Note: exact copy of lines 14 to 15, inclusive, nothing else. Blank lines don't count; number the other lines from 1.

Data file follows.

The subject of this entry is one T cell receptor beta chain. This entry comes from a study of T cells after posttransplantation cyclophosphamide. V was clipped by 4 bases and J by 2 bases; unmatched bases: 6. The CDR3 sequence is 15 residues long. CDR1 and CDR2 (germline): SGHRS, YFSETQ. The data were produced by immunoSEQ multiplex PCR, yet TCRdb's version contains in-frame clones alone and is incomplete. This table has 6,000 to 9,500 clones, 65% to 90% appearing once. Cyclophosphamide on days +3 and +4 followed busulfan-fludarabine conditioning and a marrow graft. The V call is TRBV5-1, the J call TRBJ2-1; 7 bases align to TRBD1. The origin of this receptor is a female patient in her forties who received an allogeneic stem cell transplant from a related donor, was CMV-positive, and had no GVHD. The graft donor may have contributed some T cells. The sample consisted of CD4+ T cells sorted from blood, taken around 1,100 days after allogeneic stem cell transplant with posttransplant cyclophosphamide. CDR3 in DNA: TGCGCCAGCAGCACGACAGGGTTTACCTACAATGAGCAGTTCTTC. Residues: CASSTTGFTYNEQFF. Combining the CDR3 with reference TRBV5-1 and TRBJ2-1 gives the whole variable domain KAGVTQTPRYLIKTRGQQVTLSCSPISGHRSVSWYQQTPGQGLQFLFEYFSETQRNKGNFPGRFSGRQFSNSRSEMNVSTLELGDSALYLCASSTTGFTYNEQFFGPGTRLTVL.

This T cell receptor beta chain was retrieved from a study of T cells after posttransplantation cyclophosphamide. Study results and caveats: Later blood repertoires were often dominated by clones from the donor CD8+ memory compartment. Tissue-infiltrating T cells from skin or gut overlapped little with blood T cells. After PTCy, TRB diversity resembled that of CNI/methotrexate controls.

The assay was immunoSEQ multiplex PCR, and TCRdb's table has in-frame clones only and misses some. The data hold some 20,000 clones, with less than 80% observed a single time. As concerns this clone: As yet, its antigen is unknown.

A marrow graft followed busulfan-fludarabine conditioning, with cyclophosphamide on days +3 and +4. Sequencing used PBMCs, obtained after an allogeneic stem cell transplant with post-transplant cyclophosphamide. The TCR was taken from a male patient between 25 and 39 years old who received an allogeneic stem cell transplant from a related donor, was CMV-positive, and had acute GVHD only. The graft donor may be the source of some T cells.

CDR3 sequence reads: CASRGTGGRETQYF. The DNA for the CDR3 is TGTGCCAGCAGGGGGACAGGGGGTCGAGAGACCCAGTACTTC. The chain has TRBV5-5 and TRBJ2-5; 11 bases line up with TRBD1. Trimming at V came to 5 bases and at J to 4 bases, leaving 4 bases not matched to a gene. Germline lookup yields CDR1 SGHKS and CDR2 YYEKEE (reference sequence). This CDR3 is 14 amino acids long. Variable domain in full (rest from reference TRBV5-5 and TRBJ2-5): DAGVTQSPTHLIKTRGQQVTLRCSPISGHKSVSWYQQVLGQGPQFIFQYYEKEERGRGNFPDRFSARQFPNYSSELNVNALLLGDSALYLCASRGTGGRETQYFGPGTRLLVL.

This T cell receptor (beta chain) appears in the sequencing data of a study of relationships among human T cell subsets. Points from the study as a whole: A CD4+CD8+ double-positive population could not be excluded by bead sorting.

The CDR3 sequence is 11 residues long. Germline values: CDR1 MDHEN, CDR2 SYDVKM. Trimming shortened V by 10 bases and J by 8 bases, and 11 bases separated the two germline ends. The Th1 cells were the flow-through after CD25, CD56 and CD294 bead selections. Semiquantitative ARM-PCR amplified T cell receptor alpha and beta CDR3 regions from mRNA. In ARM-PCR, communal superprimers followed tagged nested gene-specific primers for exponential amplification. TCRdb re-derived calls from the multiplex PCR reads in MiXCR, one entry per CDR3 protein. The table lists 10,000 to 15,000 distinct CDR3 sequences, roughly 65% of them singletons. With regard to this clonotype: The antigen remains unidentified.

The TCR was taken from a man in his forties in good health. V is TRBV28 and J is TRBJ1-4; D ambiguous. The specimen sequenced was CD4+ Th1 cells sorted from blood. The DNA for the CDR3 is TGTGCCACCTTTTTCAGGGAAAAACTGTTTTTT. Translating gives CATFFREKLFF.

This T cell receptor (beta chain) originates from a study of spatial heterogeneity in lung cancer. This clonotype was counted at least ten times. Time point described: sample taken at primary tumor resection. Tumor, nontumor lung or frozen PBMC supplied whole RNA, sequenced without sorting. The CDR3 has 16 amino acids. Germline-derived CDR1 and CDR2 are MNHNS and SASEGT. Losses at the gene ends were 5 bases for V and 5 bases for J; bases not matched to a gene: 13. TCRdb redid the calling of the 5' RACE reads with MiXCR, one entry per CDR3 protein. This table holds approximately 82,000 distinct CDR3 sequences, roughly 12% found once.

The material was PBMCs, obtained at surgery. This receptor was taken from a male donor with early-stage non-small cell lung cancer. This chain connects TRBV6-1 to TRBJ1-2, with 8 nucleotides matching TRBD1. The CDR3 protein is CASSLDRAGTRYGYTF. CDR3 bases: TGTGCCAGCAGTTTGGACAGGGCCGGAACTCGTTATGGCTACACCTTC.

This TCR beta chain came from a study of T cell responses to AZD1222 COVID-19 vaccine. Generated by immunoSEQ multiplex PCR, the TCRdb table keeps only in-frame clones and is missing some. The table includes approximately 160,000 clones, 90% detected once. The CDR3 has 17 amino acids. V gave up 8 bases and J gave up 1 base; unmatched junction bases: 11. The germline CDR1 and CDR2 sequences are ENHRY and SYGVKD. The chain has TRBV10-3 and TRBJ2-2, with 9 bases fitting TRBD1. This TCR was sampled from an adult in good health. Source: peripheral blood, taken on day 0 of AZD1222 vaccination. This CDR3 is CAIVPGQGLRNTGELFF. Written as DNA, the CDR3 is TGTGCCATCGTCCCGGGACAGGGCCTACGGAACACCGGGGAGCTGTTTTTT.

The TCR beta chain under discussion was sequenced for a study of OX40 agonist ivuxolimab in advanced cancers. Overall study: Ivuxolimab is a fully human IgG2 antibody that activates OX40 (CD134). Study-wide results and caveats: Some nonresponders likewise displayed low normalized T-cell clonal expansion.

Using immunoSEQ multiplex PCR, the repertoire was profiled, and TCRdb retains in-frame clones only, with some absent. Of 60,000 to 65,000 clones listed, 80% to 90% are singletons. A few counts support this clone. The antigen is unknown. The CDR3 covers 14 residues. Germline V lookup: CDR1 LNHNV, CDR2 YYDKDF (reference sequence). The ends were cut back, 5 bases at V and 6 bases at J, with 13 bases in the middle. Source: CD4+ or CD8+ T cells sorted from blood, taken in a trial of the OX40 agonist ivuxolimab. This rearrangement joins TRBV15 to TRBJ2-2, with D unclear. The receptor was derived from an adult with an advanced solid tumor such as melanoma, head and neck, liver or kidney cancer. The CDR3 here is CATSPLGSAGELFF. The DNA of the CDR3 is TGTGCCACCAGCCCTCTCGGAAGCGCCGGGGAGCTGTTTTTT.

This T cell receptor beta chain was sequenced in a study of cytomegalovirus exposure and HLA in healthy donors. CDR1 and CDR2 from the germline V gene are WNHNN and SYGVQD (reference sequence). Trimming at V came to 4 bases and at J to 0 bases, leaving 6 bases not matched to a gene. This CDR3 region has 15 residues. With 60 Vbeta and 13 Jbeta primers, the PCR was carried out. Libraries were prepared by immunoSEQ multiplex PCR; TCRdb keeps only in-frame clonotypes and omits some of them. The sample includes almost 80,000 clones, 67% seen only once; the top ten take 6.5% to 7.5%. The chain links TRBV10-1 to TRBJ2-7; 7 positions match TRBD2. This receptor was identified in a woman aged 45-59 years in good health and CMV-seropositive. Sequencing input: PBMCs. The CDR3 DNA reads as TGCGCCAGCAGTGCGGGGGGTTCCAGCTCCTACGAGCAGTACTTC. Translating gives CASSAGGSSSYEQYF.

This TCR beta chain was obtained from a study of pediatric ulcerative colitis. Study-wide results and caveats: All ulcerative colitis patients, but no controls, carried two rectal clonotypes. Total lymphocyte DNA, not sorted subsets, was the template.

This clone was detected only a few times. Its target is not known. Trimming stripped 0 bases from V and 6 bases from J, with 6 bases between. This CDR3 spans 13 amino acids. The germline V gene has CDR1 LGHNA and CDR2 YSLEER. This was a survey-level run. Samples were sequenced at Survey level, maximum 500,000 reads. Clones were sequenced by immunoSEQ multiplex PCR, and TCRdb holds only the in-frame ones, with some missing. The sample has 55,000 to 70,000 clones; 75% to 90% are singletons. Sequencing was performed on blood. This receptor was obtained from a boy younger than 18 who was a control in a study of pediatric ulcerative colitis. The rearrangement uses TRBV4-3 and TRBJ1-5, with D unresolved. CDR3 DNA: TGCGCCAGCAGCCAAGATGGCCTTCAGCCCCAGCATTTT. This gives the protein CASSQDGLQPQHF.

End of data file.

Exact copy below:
This T cell receptor beta chain was sequenced in a study of cytomegalovirus exposure and HLA in healthy donors. CDR1 and CDR2 from the germline V gene are WNHNN and SYGVQD (reference sequence). Trimming at V came to 4 bases and at J to 0 bases, leaving 6 bases not matched to a gene. This CDR3 region has 15 residues. With 60 Vbeta and 13 Jbeta primers, the PCR was carried out. Libraries were prepared by immunoSEQ multiplex PCR; TCRdb keeps only in-frame clonotypes and omits some of them. The sample includes almost 80,000 clones, 67% seen only once; the top ten take 6.5% to 7.5%. The chain links TRBV10-1 to TRBJ2-7; 7 positions match TRBD2. This receptor was identified in a woman aged 45-59 years in good health and CMV-seropositive. Sequencing input: PBMCs. The CDR3 DNA reads as TGCGCCAGCAGTGCGGGGGGTTCCAGCTCCTACGAGCAGTACTTC. Translating gives CASSAGGSSSYEQYF.

This TCR beta chain was obtained from a study of pediatric ulcerative colitis. Study-wide results and caveats: All ulcerative colitis patients, but no controls, carried two rectal clonotypes. Total lymphocyte DNA, not sorted subsets, was the template.